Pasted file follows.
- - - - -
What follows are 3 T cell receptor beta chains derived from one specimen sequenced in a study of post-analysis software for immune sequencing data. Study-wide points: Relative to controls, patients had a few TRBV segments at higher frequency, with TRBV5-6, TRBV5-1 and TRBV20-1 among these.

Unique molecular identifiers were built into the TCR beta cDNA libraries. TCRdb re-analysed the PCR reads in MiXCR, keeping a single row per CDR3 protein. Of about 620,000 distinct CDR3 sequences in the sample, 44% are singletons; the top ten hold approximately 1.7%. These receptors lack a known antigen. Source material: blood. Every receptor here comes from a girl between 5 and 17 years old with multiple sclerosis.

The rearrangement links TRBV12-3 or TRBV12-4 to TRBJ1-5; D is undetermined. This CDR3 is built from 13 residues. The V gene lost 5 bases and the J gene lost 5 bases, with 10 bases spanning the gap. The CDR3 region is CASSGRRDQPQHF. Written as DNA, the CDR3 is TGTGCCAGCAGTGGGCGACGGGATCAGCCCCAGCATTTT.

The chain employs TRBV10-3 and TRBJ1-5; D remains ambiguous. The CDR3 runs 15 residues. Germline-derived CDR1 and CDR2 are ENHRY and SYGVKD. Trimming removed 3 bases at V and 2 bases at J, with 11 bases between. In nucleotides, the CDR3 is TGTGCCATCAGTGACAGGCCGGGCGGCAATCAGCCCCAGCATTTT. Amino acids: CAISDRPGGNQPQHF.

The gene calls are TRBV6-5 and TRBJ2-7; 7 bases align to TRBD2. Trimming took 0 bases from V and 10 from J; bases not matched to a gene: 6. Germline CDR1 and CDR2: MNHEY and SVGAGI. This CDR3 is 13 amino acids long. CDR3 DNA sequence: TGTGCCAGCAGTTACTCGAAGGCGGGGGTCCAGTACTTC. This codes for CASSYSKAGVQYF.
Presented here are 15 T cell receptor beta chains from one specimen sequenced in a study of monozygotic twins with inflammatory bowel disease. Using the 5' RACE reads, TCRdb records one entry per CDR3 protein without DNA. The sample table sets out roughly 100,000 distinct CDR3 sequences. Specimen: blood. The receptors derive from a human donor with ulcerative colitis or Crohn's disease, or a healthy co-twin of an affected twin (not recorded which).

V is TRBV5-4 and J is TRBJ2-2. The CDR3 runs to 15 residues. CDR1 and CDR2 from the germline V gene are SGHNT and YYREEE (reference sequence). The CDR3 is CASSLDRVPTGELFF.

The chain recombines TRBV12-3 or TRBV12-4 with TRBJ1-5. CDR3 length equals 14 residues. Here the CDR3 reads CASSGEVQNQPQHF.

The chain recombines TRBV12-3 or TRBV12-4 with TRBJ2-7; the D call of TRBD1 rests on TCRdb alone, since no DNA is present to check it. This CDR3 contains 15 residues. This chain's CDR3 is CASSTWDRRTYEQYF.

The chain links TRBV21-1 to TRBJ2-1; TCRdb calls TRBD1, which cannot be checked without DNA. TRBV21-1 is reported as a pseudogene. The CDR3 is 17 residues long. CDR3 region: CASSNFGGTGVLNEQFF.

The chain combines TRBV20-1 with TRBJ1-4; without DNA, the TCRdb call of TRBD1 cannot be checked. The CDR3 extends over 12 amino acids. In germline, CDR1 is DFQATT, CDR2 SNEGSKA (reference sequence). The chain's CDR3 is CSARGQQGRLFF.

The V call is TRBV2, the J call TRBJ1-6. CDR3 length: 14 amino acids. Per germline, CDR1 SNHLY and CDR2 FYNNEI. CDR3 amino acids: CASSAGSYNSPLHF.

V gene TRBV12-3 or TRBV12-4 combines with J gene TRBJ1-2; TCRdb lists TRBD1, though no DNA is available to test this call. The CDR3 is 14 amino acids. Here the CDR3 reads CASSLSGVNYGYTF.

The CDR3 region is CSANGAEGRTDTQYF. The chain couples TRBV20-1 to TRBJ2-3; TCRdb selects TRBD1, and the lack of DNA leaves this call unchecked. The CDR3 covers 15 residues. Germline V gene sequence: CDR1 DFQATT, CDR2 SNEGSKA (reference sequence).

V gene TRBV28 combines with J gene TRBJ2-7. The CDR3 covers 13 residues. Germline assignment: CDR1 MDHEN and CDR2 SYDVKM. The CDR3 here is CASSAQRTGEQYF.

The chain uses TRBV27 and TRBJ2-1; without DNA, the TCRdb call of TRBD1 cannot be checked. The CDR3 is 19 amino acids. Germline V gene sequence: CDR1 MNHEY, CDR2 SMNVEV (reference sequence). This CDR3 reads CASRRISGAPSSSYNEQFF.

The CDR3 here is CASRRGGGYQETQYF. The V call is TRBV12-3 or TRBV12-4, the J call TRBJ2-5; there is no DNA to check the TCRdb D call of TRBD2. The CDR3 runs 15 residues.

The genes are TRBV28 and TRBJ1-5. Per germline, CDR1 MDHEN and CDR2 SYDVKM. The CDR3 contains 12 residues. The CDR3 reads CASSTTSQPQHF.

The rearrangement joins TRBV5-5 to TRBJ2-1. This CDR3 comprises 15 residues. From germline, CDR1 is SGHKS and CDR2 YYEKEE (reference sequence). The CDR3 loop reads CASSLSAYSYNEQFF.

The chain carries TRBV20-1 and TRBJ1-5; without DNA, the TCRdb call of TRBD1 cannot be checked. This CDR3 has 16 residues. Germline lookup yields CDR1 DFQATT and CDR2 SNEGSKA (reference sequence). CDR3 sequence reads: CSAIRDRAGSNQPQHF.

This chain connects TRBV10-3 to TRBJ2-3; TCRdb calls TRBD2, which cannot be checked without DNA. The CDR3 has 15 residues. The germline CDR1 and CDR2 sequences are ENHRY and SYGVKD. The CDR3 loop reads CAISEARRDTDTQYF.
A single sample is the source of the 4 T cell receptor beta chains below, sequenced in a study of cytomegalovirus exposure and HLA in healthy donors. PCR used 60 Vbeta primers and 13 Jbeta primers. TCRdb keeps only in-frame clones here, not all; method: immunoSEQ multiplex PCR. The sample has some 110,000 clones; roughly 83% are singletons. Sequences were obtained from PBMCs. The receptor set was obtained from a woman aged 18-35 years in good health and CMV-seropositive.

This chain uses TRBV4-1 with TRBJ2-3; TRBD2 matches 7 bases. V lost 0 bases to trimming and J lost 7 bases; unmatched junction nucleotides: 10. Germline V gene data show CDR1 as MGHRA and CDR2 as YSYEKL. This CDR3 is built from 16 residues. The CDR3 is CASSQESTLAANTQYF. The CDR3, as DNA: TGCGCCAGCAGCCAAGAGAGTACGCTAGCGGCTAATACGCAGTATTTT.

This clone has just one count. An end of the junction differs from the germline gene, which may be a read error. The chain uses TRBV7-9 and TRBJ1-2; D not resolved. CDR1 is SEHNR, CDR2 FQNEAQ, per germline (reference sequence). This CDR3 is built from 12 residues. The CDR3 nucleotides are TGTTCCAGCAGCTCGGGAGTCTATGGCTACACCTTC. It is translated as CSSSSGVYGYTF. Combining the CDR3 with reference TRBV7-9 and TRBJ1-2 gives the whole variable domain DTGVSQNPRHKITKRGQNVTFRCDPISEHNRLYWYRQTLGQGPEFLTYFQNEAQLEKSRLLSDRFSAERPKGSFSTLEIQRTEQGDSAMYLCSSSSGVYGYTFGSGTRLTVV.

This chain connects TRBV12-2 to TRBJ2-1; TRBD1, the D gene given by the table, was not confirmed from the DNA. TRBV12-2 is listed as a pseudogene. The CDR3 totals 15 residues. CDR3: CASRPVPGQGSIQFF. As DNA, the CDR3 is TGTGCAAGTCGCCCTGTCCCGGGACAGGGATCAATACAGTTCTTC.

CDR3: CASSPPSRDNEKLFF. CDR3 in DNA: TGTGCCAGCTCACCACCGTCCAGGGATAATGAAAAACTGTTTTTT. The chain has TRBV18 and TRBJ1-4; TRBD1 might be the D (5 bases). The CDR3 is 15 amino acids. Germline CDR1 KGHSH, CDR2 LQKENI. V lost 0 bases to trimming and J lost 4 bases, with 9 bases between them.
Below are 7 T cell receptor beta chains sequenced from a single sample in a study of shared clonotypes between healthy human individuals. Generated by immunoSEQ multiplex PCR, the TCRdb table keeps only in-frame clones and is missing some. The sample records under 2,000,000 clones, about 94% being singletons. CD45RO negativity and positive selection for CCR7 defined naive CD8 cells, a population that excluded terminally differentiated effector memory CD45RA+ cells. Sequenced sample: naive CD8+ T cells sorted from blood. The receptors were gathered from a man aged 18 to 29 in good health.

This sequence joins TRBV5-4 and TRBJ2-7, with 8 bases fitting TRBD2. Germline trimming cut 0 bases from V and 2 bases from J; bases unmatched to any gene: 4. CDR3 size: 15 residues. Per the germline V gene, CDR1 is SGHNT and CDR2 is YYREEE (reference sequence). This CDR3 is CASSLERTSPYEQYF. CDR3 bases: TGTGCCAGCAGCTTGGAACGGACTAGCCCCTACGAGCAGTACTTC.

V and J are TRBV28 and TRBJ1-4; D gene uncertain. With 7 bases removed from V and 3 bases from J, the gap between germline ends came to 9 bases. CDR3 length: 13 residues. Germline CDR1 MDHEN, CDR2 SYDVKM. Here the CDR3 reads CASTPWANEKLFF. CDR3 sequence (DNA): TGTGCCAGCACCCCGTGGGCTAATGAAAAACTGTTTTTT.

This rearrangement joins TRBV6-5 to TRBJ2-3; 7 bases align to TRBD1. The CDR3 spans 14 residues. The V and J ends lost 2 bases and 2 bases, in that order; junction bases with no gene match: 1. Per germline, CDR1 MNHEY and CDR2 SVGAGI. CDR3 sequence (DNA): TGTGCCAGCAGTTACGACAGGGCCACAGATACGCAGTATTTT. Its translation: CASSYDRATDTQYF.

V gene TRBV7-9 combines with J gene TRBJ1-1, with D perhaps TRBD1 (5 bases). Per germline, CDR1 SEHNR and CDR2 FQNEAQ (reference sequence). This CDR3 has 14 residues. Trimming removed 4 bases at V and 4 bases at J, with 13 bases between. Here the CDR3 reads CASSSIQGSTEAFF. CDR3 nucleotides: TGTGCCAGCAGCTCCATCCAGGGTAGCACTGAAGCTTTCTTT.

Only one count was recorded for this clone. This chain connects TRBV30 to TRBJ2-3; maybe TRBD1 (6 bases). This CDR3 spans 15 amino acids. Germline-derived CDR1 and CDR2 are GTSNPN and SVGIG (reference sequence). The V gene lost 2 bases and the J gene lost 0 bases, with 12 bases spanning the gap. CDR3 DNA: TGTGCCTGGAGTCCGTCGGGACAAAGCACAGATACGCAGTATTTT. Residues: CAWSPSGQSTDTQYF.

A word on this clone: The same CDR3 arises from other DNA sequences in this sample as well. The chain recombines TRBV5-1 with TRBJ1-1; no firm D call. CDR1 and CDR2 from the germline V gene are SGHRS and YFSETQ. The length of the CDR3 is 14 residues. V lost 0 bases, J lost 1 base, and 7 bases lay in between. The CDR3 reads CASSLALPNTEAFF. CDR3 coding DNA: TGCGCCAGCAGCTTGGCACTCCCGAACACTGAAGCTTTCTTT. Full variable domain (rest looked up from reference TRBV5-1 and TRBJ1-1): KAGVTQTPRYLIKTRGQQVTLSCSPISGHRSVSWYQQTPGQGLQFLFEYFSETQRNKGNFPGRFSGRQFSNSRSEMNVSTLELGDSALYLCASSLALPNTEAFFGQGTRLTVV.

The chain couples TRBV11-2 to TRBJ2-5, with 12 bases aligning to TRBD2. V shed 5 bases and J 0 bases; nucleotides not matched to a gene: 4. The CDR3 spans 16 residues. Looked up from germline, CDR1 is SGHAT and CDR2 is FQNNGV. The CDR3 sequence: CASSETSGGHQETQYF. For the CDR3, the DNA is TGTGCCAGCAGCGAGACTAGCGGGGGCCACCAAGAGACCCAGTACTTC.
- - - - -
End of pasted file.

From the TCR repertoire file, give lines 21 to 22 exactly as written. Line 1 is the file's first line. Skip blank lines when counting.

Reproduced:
This chain connects TRBV10-3 to TRBJ2-3; TCRdb calls TRBD2, which cannot be checked without DNA. The CDR3 has 15 residues. The germline CDR1 and CDR2 sequences are ENHRY and SYGVKD. The CDR3 loop reads CAISEARRDTDTQYF.
A single sample is the source of the 4 T cell receptor beta chains below, sequenced in a study of cytomegalovirus exposure and HLA in healthy donors. PCR used 60 Vbeta primers and 13 Jbeta primers. TCRdb keeps only in-frame clones here, not all; method: immunoSEQ multiplex PCR. The sample has some 110,000 clones; roughly 83% are singletons. Sequences were obtained from PBMCs. The receptor set was obtained from a woman aged 18-35 years in good health and CMV-seropositive.